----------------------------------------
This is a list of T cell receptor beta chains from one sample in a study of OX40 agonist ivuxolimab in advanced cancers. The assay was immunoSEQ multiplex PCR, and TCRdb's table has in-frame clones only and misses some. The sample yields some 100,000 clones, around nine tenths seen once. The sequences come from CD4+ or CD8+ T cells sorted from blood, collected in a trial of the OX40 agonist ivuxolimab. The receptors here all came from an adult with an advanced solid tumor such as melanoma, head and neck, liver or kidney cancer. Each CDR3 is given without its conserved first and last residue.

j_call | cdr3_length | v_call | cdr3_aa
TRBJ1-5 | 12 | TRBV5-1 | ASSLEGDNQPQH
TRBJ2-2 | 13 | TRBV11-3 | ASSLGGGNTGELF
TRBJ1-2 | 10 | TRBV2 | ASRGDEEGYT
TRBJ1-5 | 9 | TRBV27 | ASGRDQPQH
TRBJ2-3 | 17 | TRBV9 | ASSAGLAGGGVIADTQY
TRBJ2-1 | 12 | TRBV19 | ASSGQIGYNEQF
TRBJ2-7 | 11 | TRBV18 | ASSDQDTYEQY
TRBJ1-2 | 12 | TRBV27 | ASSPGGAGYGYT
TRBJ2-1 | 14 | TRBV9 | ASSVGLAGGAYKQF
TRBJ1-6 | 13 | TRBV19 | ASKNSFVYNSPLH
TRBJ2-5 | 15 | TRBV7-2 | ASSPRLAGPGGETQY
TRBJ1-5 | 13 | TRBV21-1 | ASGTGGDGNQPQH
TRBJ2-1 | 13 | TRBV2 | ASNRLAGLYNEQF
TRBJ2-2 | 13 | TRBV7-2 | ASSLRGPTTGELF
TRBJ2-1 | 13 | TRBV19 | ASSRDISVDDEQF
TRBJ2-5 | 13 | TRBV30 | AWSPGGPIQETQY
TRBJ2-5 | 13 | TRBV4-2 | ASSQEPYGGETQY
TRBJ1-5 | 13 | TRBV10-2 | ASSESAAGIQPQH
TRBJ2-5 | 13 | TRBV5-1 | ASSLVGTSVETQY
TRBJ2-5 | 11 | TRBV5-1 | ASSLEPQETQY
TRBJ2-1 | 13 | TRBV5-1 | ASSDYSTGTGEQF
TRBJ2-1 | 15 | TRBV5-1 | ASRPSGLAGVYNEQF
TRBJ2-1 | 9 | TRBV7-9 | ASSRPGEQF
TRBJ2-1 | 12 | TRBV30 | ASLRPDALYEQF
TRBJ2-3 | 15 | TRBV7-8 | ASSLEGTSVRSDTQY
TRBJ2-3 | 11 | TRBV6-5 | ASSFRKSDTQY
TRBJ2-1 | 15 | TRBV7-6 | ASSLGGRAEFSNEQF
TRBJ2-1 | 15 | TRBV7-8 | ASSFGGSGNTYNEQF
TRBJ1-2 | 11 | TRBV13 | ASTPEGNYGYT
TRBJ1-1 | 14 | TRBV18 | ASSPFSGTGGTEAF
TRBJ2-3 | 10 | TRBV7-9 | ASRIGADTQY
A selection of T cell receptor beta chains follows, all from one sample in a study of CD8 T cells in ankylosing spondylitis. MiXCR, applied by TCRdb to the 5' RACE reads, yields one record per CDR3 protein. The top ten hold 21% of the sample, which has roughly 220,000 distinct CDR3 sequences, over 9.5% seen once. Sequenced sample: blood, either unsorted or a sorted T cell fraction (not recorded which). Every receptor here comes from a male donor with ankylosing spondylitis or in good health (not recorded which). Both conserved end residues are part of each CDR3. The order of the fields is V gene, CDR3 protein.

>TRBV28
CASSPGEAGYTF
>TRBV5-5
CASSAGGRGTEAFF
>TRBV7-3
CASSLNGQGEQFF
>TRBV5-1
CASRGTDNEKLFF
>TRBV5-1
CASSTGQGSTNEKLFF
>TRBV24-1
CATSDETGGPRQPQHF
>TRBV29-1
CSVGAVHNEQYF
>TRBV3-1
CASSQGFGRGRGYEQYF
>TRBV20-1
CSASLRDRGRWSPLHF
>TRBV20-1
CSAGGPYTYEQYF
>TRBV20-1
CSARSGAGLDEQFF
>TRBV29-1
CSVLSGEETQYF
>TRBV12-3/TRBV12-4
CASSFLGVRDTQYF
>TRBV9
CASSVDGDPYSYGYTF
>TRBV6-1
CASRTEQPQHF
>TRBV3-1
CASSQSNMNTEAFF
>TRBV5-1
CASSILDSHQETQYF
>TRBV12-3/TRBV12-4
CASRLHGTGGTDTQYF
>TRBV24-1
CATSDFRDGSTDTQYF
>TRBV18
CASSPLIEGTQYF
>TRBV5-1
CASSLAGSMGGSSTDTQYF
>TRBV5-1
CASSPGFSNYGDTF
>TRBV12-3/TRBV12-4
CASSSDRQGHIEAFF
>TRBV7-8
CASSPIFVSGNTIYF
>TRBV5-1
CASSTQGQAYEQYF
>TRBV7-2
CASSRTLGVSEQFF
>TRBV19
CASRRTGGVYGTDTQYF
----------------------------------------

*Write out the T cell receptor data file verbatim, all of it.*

This is a list of T cell receptor beta chains from one sample in a study of OX40 agonist ivuxolimab in advanced cancers. The assay was immunoSEQ multiplex PCR, and TCRdb's table has in-frame clones only and misses some. The sample yields some 100,000 clones, around nine tenths seen once. The sequences come from CD4+ or CD8+ T cells sorted from blood, collected in a trial of the OX40 agonist ivuxolimab. The receptors here all came from an adult with an advanced solid tumor such as melanoma, head and neck, liver or kidney cancer. Each CDR3 is given without its conserved first and last residue.

j_call | cdr3_length | v_call | cdr3_aa
TRBJ1-5 | 12 | TRBV5-1 | ASSLEGDNQPQH
TRBJ2-2 | 13 | TRBV11-3 | ASSLGGGNTGELF
TRBJ1-2 | 10 | TRBV2 | ASRGDEEGYT
TRBJ1-5 | 9 | TRBV27 | ASGRDQPQH
TRBJ2-3 | 17 | TRBV9 | ASSAGLAGGGVIADTQY
TRBJ2-1 | 12 | TRBV19 | ASSGQIGYNEQF
TRBJ2-7 | 11 | TRBV18 | ASSDQDTYEQY
TRBJ1-2 | 12 | TRBV27 | ASSPGGAGYGYT
TRBJ2-1 | 14 | TRBV9 | ASSVGLAGGAYKQF
TRBJ1-6 | 13 | TRBV19 | ASKNSFVYNSPLH
TRBJ2-5 | 15 | TRBV7-2 | ASSPRLAGPGGETQY
TRBJ1-5 | 13 | TRBV21-1 | ASGTGGDGNQPQH
TRBJ2-1 | 13 | TRBV2 | ASNRLAGLYNEQF
TRBJ2-2 | 13 | TRBV7-2 | ASSLRGPTTGELF
TRBJ2-1 | 13 | TRBV19 | ASSRDISVDDEQF
TRBJ2-5 | 13 | TRBV30 | AWSPGGPIQETQY
TRBJ2-5 | 13 | TRBV4-2 | ASSQEPYGGETQY
TRBJ1-5 | 13 | TRBV10-2 | ASSESAAGIQPQH
TRBJ2-5 | 13 | TRBV5-1 | ASSLVGTSVETQY
TRBJ2-5 | 11 | TRBV5-1 | ASSLEPQETQY
TRBJ2-1 | 13 | TRBV5-1 | ASSDYSTGTGEQF
TRBJ2-1 | 15 | TRBV5-1 | ASRPSGLAGVYNEQF
TRBJ2-1 | 9 | TRBV7-9 | ASSRPGEQF
TRBJ2-1 | 12 | TRBV30 | ASLRPDALYEQF
TRBJ2-3 | 15 | TRBV7-8 | ASSLEGTSVRSDTQY
TRBJ2-3 | 11 | TRBV6-5 | ASSFRKSDTQY
TRBJ2-1 | 15 | TRBV7-6 | ASSLGGRAEFSNEQF
TRBJ2-1 | 15 | TRBV7-8 | ASSFGGSGNTYNEQF
TRBJ1-2 | 11 | TRBV13 | ASTPEGNYGYT
TRBJ1-1 | 14 | TRBV18 | ASSPFSGTGGTEAF
TRBJ2-3 | 10 | TRBV7-9 | ASRIGADTQY
A selection of T cell receptor beta chains follows, all from one sample in a study of CD8 T cells in ankylosing spondylitis. MiXCR, applied by TCRdb to the 5' RACE reads, yields one record per CDR3 protein. The top ten hold 21% of the sample, which has roughly 220,000 distinct CDR3 sequences, over 9.5% seen once. Sequenced sample: blood, either unsorted or a sorted T cell fraction (not recorded which). Every receptor here comes from a male donor with ankylosing spondylitis or in good health (not recorded which). Both conserved end residues are part of each CDR3. The order of the fields is V gene, CDR3 protein.

>TRBV28
CASSPGEAGYTF
>TRBV5-5
CASSAGGRGTEAFF
>TRBV7-3
CASSLNGQGEQFF
>TRBV5-1
CASRGTDNEKLFF
>TRBV5-1
CASSTGQGSTNEKLFF
>TRBV24-1
CATSDETGGPRQPQHF
>TRBV29-1
CSVGAVHNEQYF
>TRBV3-1
CASSQGFGRGRGYEQYF
>TRBV20-1
CSASLRDRGRWSPLHF
>TRBV20-1
CSAGGPYTYEQYF
>TRBV20-1
CSARSGAGLDEQFF
>TRBV29-1
CSVLSGEETQYF
>TRBV12-3/TRBV12-4
CASSFLGVRDTQYF
>TRBV9
CASSVDGDPYSYGYTF
>TRBV6-1
CASRTEQPQHF
>TRBV3-1
CASSQSNMNTEAFF
>TRBV5-1
CASSILDSHQETQYF
>TRBV12-3/TRBV12-4
CASRLHGTGGTDTQYF
>TRBV24-1
CATSDFRDGSTDTQYF
>TRBV18
CASSPLIEGTQYF
>TRBV5-1
CASSLAGSMGGSSTDTQYF
>TRBV5-1
CASSPGFSNYGDTF
>TRBV12-3/TRBV12-4
CASSSDRQGHIEAFF
>TRBV7-8
CASSPIFVSGNTIYF
>TRBV5-1
CASSTQGQAYEQYF
>TRBV7-2
CASSRTLGVSEQFF
>TRBV19
CASRRTGGVYGTDTQYF